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While the idea of planning for death is uncomfortable, it’s important to spare your loved ones the problems and questions that can arise from trying to distribute your assets and property without a will. A will is a legal document that takes effect after your death and functions as a blueprint for how you want your property distributed. In the state of North Carolina, anyone who is at least 18 years old and mentally competent may make a will. Here’s why it’s important to create a will.

It’s about more than money

A will is a vital part of your estate plan. If you die without a valid will in place, your property will be divided according to your state’s laws, which may mean your assets are distributed in ways you wouldn’t choose. A will gives you the opportunity to make your expectations clear. Regardless of how many or few assets you own, it’s important the distribution is handled the way you choose.

Make specific designations

Ask yourself who you want to inherit your property. Are there specific items you intend to leave to certain people? Choose an executor to carry out the instructions in your will. It’s important to choose someone you trust to do this. It should be someone who will follow your instructions, regardless of personal feelings or pressure from family members. It’s also a good idea to ask the person you plan to choose, as they may not want the responsibility of managing your estate.

Know your family will be cared for

A will spells out your wishes about how your minor children will be cared for until they reach adulthood. Specifying a guardian in your will means there will be no indecision about who will care for your children and how your children will be provided for. It’s also a way to make provisions for ailing or disabled adult children, aging parents and pets.

Keeping your will up-to-date

It’s important to review your will periodically, especially if there are changes such as marriage, divorce, birth of a child, a move to another state or a substantial increase in your income or property value. This way you don’t accidentally disinherit future children or newer spouses. You can update your will as often as you feel is necessary. It should never be considered one and done.

Do you need a lawyer?

Creating (and later updating) your will doesn’t have to be complicated. There are two easy ways to make a will. An attorney is trained to avoid the legal pitfalls that could result from a do-it-yourself will. Credit Union members can benefit from LGFCU’s low-cost Estate Planning Essentials Program. Call or visit your local branch to make an appointment with a local attorney who understands state laws. This approach is especially helpful if your estate plan is complicated.

However, you don’t have to use a lawyer to create a will. There are online services that allow you to prepare a will with or without legal advice, depending on the package you choose. If your will is simple and you’re not using a local attorney, be sure to fill in all the blanks, print your documents and complete all required steps. This will ensure your will is legally upheld when the time comes.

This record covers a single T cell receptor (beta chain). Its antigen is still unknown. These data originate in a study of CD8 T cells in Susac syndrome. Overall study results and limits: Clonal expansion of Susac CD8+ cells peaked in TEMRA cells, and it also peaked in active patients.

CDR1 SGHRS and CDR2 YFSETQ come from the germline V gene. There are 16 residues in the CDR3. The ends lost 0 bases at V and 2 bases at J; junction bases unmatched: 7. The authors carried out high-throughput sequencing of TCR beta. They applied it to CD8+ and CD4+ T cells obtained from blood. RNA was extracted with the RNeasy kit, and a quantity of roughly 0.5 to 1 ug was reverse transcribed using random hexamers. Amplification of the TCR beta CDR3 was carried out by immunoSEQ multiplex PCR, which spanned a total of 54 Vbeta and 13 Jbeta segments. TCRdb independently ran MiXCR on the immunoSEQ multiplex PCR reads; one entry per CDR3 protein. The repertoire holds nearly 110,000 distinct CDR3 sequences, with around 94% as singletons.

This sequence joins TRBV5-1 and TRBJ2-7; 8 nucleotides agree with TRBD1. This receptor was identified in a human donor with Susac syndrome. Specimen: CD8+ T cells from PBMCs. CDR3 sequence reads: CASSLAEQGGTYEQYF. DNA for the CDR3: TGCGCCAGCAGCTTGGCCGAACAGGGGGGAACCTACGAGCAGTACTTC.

Creating a will can be uncomfortable, but waiting will almost certainly make it more difficult for your loved ones later. It’s sensible to plan ahead and document your wishes now. Contact your Credit Union for support with making your estate plan.

The advice provided is for informational purposes only. Contact a legal professional for additional guidance. 

Attorneys participating in the Estate Planning Essentials Program are not employees or agents of the Credit Union, Members Trust Company or any affiliated entity. Trust Representatives are not employees or agents of the participating attorneys. The program is optional for Credit Union members, who may use a participating attorney or select their own attorney. The Credit Union and Members Trust Company are not providing legal services and are not responsible for the services provided by these independent professionals. Trust services are available through Members Trust Company, a federal thrift regulated by the Office of the Comptroller of the Currency. Trust products are not Credit Union deposits, are not insured by NCUA or any other federal government agency, are not obligations of or guaranteed by the Credit Union, Members Trust Company or any affiliated entity, and involve investment risks including the possible loss of principal. The material above is for educational purposes only and is not intended to provide legal or tax advice regarding your situation. For legal or tax advice, please consult your attorney and/or tax professional.

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